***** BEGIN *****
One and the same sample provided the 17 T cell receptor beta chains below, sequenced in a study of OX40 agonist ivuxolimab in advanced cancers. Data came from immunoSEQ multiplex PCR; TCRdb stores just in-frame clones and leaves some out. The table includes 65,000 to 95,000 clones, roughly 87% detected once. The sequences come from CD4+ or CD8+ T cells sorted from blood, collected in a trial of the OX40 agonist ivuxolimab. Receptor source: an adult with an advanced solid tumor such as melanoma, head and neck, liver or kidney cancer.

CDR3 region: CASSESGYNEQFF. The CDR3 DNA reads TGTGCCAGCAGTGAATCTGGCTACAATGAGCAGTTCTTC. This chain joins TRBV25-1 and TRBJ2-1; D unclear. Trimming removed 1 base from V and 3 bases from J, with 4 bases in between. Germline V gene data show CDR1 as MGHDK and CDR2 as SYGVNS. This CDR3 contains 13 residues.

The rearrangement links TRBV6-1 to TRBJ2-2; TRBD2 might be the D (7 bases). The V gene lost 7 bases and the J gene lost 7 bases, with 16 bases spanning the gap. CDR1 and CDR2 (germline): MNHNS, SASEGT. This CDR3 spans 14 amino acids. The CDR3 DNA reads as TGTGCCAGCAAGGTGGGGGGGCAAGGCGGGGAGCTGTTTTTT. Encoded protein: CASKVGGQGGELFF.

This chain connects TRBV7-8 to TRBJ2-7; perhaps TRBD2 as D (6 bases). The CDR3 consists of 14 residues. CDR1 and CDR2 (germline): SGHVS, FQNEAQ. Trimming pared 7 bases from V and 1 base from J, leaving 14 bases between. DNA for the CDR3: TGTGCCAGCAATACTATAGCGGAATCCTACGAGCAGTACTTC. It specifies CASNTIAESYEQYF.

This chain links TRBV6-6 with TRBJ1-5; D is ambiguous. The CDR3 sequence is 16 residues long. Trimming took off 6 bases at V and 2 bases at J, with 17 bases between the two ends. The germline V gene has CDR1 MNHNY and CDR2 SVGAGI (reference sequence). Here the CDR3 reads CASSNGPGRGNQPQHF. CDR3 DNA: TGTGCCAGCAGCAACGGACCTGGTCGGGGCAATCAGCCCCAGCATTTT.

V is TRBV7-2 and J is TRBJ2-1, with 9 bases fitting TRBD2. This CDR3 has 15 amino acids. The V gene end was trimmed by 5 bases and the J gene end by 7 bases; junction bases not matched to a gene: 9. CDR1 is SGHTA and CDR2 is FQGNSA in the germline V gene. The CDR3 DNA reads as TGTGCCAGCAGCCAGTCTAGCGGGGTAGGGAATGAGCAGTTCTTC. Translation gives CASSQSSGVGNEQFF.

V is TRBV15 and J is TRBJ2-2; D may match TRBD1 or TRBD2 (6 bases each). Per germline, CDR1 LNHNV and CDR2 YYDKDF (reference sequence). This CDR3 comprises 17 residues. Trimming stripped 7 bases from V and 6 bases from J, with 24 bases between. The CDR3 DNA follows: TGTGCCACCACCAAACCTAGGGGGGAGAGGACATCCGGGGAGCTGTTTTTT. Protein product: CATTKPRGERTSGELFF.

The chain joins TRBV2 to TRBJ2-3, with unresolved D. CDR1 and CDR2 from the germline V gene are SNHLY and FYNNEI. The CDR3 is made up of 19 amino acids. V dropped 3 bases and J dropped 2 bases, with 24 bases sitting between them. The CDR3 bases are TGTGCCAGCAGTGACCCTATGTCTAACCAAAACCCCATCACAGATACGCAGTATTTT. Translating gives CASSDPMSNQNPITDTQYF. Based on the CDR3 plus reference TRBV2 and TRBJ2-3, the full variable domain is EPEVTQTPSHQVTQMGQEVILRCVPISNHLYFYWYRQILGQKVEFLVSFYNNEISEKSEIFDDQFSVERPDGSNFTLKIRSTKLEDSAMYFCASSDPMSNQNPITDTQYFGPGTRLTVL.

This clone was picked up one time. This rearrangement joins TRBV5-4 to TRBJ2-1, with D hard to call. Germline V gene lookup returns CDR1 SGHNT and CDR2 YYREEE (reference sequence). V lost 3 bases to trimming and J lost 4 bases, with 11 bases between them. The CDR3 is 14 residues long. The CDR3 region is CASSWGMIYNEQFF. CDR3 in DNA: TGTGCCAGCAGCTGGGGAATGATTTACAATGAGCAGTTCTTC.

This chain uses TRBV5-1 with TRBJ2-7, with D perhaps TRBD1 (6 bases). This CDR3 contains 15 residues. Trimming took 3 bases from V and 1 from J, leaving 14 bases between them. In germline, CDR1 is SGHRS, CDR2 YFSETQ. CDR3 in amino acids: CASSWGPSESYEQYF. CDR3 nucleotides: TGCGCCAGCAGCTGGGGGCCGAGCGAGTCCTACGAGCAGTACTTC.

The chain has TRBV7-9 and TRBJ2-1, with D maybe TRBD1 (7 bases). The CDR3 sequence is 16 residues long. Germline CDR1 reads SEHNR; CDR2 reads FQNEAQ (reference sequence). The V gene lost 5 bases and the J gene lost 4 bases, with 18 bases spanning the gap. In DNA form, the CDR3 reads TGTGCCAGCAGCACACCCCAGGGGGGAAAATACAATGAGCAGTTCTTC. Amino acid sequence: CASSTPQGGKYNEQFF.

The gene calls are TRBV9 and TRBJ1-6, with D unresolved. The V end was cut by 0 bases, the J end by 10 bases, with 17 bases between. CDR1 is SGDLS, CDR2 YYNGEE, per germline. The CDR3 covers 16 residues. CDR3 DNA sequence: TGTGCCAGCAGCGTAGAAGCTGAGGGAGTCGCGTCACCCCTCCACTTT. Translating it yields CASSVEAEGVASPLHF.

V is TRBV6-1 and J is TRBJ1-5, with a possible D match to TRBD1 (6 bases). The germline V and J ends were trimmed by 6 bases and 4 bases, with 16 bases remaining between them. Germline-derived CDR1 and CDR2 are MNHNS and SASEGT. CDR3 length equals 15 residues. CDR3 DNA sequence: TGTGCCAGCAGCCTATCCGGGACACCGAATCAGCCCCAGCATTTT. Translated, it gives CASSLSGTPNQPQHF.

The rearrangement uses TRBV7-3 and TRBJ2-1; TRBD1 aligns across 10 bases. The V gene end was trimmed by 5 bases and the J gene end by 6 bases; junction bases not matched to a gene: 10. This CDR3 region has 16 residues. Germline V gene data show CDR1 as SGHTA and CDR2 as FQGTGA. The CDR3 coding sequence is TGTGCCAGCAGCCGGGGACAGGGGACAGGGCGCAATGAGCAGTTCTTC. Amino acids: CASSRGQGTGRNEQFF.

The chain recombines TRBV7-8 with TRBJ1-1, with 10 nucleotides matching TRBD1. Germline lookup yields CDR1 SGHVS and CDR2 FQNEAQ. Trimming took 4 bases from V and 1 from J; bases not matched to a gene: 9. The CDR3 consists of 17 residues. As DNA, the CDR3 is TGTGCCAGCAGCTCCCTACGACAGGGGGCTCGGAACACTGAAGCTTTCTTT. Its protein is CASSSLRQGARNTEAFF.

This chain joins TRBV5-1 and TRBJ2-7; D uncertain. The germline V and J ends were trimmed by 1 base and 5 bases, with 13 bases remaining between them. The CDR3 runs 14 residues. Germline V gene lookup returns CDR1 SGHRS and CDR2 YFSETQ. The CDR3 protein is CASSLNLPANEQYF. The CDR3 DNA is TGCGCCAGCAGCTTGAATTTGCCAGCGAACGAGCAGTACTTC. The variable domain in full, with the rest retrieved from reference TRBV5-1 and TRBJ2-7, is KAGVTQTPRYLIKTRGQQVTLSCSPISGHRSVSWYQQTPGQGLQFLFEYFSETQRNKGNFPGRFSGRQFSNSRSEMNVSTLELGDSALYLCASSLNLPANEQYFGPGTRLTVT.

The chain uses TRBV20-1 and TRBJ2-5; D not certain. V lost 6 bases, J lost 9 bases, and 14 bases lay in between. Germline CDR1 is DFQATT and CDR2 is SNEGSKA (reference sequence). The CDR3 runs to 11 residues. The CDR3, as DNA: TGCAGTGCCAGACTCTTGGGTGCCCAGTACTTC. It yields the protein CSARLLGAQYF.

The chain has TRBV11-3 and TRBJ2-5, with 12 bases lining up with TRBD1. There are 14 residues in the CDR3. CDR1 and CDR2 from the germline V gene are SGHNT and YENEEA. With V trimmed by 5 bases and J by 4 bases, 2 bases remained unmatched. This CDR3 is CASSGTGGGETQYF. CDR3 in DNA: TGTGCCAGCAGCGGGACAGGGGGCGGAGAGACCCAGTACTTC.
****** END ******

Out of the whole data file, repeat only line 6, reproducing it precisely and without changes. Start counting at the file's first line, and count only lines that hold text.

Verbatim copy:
V is TRBV7-2 and J is TRBJ2-1, with 9 bases fitting TRBD2. This CDR3 has 15 amino acids. The V gene end was trimmed by 5 bases and the J gene end by 7 bases; junction bases not matched to a gene: 9. CDR1 is SGHTA and CDR2 is FQGNSA in the germline V gene. The CDR3 DNA reads as TGTGCCAGCAGCCAGTCTAGCGGGGTAGGGAATGAGCAGTTCTTC. Translation gives CASSQSSGVGNEQFF.